Bearing in mind that KLIF would have evolved even more in style by 1964, you can still hear how the station was the model for Radio London with this aircheck. Keep in mind that the listener involvement and interaction was a whole lot easier being land based but nonetheless the groundwork for the sound of Big L is clear to be heard.
McLendon believed that programming was the key to Radio Station success. Here is one account of the early evolution of KLIF to the Top 40 format:
"Somewhere around late 1954 and early 1955, then, all of the ingredients necessary for Top 40 appeared to be coming together at KLIF. The real catalyst in the development of a true Top 40 format at KLIF was Bill Stewart and the ideas that he brought to the station from his earlier association with Todd Storz. Don Keyes recalled that Stewart came in knowing what he was doing. And that's when he really tightened the playlist. "That's when we really went Top 40 - hard Top 40. Then we took off something fierce. We were still number one prior to that. But, if I had a record I liked, I'd play it. If the other disc jockey didn't like it, he didn't play it. It was kinda loosey goosey. We had jingles and contests and promotions, but it wasn't a rigid Top 40. And Bill came in and firmed up that music policy, and away we went."
The chemistry of whatever was happening at KLIF was beginning to have noticeable impact within the Dallas radio community. KLIF's station ratings-foremost indicators of a station's well-being in the marketplace, were indeed impressive. "Within weeks after implementing Top 40, KLIF jumped from a 2 percent share of the market to 45 percent," noted one source. Another said: "In its titan days, KLIF . . . had ratings as high as 52". Bill Stewart remembered that the station went from tenth or eleventh in the market to No. 1 in 60 days" when Top 40 was introduced. Gordon himself described KLIF's position in April 1954 as "the leading metropolitan independent in the United States in share of morning audience, third in the afternoons, fourth at night, and undeniably first on Saturdays". Hooper Ratings showed the station in June 1954 to be number one in the Dallas market in every time period.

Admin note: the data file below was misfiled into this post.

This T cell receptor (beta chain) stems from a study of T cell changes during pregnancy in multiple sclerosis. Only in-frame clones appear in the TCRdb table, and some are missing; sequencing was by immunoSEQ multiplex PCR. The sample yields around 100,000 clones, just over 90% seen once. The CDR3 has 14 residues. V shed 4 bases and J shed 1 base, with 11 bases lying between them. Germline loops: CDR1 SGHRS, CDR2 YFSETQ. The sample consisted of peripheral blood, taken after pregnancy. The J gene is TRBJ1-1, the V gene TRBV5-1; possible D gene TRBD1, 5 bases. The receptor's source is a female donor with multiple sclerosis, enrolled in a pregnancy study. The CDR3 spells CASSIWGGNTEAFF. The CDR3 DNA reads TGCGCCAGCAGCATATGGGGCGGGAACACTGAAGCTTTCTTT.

There was no doubt that KLIF was knocking the socks off the competition. But how was it doing it? The Top 40 format was only the product of a very keen intuition about what kind of radio programming people wanted to hear. Once you have ascertained what your audience wants, Gordon felt, then give it to them. On that point, Gordon once wrote:
Time and again -without exception -successful broadcast operators have proved that in order to survive and prosper financially, any radio station must provide a programming service of utility to a meaningful segment of the potential listening audience. Neither sales nor general administration nor engineering comes first. Programming does. The station failing to provide some service of unique programming utility to one or another reasonably large demographic element of the population is doomed.
The programming-ahead-of-sales philosophy was really Gordon's broadcasting credo. "You can have the greatest sales staff and signal in the world and it doesn't mean a thing if you don't have something great to put on the air," he would say. If he kept his eye on the programming, Gordon assumed, station advertising sales would take care of itself. And, of course, he was usually right.
Programming at KLIF "received the constant attention and monitoring of its owner-to the station's obvious benefit". Gordon was convinced that much of his programming success stemmed directly from all of his attention to every detail. Gordon was forever fine-tuning his Top 40 format, while other station owners watched and followed suit. "People were coming to Dallas and monitoring KLIF, leaving with a briefcase full of tapes and going back to their hometown and doing likewise," noted Don Keyes. (It was not long before KLIF would become "America's most imitated radio station", and with good reason.) When asked what kind of audience he was programming KLIF for, Gordon replied rather matter-of-factly: "I geared it toward what I would like to hear. I assumed the audience to be interested in what I would like to hear".
Radio Now & Then
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